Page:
The scanner did produce some amazing results from negatives, and while I did not even tackle them as a project I really should have, although I never used an SLR for prints.

The images above are both scanned from the 1986 negatives. 

In 2010 I bought a dedicated slide/negative scanner that had just come onto the market and frankly it was a waste of time and money. Surely there were other ways to convert slides to digital? 

Since the advent of the digital camera (and high end cell phone camera too) there are other possible ways to scan slides and when I was in South Africa I did some experimenting. The end results were interesting although some images were a disaster due to focusing issues. My “rig” looked something like this:  

I have a small battery powered pocket slide viewer that I bought in the USA, and it formed the display part of my machine.

I also have a cut down enlarger head stand that enables me to get up close and personal with a document (or slide viewer) parallel to my camera.

And of course my digital camera forms the last part of it all and I initially set the camera on the “Macro” setting and set this up in a dark room with the only illumination coming from the viewer screen. The reality is that I was taking a very close up shot of a displayed slide. 

The output.

It was mixed. Some images came out so well, while others were lousy. The focusing being the biggest issue and that may have been a problem with camera shake or me misfocusing or in some cases the slide is slightly bowed.  I am still sorting the 1331 images that I photographed, so cannot comment on whether this was a success or not. The biggest problem I had was not being able to see the output on a monitor after I did it and now that I am back in the UK I cannot redo the images as the slides are in South Africa. I do however feel that the theory is sound, and I would have liked to have seen what a cell phone camera does under the same conditions, alas I did not have a way to mount one with me so could not try it out.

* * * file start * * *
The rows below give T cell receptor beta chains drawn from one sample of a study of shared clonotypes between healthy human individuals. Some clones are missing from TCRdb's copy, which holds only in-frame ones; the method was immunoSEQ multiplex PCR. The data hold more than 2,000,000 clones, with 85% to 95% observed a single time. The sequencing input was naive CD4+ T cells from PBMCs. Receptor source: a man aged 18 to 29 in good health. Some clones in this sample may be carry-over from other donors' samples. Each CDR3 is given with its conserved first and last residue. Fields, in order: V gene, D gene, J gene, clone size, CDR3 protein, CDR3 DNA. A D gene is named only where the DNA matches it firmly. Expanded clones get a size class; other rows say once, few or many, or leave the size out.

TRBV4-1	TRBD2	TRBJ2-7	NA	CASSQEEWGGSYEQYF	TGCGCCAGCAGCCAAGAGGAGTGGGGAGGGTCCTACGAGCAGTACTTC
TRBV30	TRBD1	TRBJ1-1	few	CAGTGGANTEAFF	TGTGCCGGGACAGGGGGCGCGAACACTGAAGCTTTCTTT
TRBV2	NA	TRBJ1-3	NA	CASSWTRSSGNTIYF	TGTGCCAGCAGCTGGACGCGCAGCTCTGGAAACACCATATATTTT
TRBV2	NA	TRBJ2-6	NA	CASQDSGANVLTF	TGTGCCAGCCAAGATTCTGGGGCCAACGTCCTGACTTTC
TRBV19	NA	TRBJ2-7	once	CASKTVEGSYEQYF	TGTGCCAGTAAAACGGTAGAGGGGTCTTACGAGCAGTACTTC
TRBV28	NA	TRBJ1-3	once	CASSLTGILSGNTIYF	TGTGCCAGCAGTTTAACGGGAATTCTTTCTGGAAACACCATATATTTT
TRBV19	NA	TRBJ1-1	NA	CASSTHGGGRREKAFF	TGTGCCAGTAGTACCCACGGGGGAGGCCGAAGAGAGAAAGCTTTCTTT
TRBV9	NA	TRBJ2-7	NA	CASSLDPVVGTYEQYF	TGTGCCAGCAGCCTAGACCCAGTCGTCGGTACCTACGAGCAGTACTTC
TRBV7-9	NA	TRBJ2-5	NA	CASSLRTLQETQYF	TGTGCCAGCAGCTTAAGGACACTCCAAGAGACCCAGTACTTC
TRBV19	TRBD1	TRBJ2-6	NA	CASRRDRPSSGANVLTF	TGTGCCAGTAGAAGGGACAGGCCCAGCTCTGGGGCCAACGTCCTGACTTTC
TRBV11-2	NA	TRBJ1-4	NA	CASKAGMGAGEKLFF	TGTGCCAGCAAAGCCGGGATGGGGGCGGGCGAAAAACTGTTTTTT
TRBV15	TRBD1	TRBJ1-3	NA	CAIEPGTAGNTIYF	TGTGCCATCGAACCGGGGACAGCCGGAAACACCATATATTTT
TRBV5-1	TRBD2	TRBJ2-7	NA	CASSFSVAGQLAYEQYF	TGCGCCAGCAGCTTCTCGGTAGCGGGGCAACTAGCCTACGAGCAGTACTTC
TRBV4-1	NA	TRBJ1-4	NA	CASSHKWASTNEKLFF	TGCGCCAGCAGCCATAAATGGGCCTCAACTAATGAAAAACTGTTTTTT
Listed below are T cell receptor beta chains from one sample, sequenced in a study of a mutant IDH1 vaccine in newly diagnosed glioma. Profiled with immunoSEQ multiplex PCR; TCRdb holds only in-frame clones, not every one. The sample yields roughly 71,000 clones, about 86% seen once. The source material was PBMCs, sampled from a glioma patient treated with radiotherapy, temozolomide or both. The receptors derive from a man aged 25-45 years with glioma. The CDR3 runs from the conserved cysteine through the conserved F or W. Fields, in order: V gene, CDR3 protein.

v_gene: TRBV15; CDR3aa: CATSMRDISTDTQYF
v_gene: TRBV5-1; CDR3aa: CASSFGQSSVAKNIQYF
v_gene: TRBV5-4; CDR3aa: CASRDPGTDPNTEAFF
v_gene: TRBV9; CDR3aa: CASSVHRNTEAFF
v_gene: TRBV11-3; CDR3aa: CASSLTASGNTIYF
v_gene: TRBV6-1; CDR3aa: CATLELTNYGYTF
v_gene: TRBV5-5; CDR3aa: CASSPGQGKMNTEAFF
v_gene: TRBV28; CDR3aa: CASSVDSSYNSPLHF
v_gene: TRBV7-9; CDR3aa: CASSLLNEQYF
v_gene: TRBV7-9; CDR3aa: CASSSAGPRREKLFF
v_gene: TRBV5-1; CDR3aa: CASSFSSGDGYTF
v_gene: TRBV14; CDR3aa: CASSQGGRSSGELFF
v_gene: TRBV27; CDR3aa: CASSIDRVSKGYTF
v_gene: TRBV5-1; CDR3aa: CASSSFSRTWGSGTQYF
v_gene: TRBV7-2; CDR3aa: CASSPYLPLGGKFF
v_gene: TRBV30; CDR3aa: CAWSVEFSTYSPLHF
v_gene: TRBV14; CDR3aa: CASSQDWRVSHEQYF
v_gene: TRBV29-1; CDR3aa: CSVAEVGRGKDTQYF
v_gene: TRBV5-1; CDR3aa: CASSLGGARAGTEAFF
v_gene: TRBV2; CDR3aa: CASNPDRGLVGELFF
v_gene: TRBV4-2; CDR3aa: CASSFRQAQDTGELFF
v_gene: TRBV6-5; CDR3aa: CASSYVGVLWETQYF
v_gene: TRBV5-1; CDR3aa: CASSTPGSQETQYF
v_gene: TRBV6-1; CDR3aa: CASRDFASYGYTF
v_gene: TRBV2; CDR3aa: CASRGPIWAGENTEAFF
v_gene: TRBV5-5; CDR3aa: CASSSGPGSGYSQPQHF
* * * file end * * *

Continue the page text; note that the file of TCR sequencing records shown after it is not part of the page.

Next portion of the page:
I am not done yet and will reserve my verdict till after I have sorted and culled. But it is worth considering as an option if ever slides need digitising. 

To be continued.

DRW © 2019 – 2020. Created 21/03/2019

Photo Essay: Tanks in the wild

When I got my new camera last year I needed to test drive (test fire?) it, and I grabbed some of my tank collection and headed out into the wild. Some of the results were really great. 

World War One battlefields were incredibly muddy and the early rhomboid shaped tanks battled with the terrain. They were more psychological weapons than anything else.

The real live example I photographed in Bovington Tank Museum in 2013. This is called a “Heavy Tank Mk V “Male””. It had a crew of 8 with a top speed of 7.4 kph. This particular vehicle took part in the battle of Amiens in August 1918, and was about as good as this particular style of tank was. It was armed with 2×6 pound (57mm) guns and 2 MG’s. 

I do have a soft spot for the M3 Stuart (aka “Honey”) this little one got somewhat off the beaten track and is waiting for nightfall so that it can move out. It did not want to meet up with the Tiger that  was hiding in the garden. This green Tiger one I picked up in Hong Kong in 2011. It is motorised in spite of it’s small size. 

and this Matilda was also en route to somewhere, although it really was more in use in the Western Desert as opposed to the local mud patch next to the river.

It may not have been the greatest tank around but they were good looking.  They even have one at Bovington.

You have to be very careful on some days that you do not bump into a T55 MBT hiding in the undergrowth. If this one looks familiar it is because it is. This model features the T55 that was in the James Bond movie: Golden Eye.

or even a T34 for that matter, although she may be quite handy against that Tiger I mentioned a bit earlier.

Of course some tracked vehicles try to outdo others, and this PzH 2000 (Panzerhaubitze 2000) 155mm self-propelled howitzer  would probably have a field day shelling Cheltenham or maybe Gloucester.

Fortunately it did not have any ammunition, and at that small scale the shell would have stung quite badly.

Since I took these pics in February last year, my tank collection has grown considerably, and at some point I will take them outside again, I now have 3 Tigers and that could prove to be quite an uneven battle for the Honey. Unfortunately since taking these images I have not been able to find my T55 so I expect it has gone to the big tank graveyard in the sky. On the other hand, I was able to take some more pics of more of my tank collection.

That M4A3 Sherman was just itching to slug it out with a Tiger, and I am going to put my money on the Tiger.

My M2 Grant MK1 also got an airing today, although it tried to avoid bumping into anything larger that it was.

What they didn’t know was that there were 3 Tigers heading in their direction.

The grey Tiger is radio controlled and it even has a recoil action when you “fire” the gun. When things dry out a bit I am going to take it out and try it on this muddy terrain.

This Leopard 1 also got an airing. But there was trouble looming behind it. I seem to think it is a T55, but it is unfortunately not marked.

Until next time when battle will recommence.

Update 04/04/2017:

Cats seem to understand tanks, especially homemade ones.

© DRW 2017-2018. Created 05/02/2017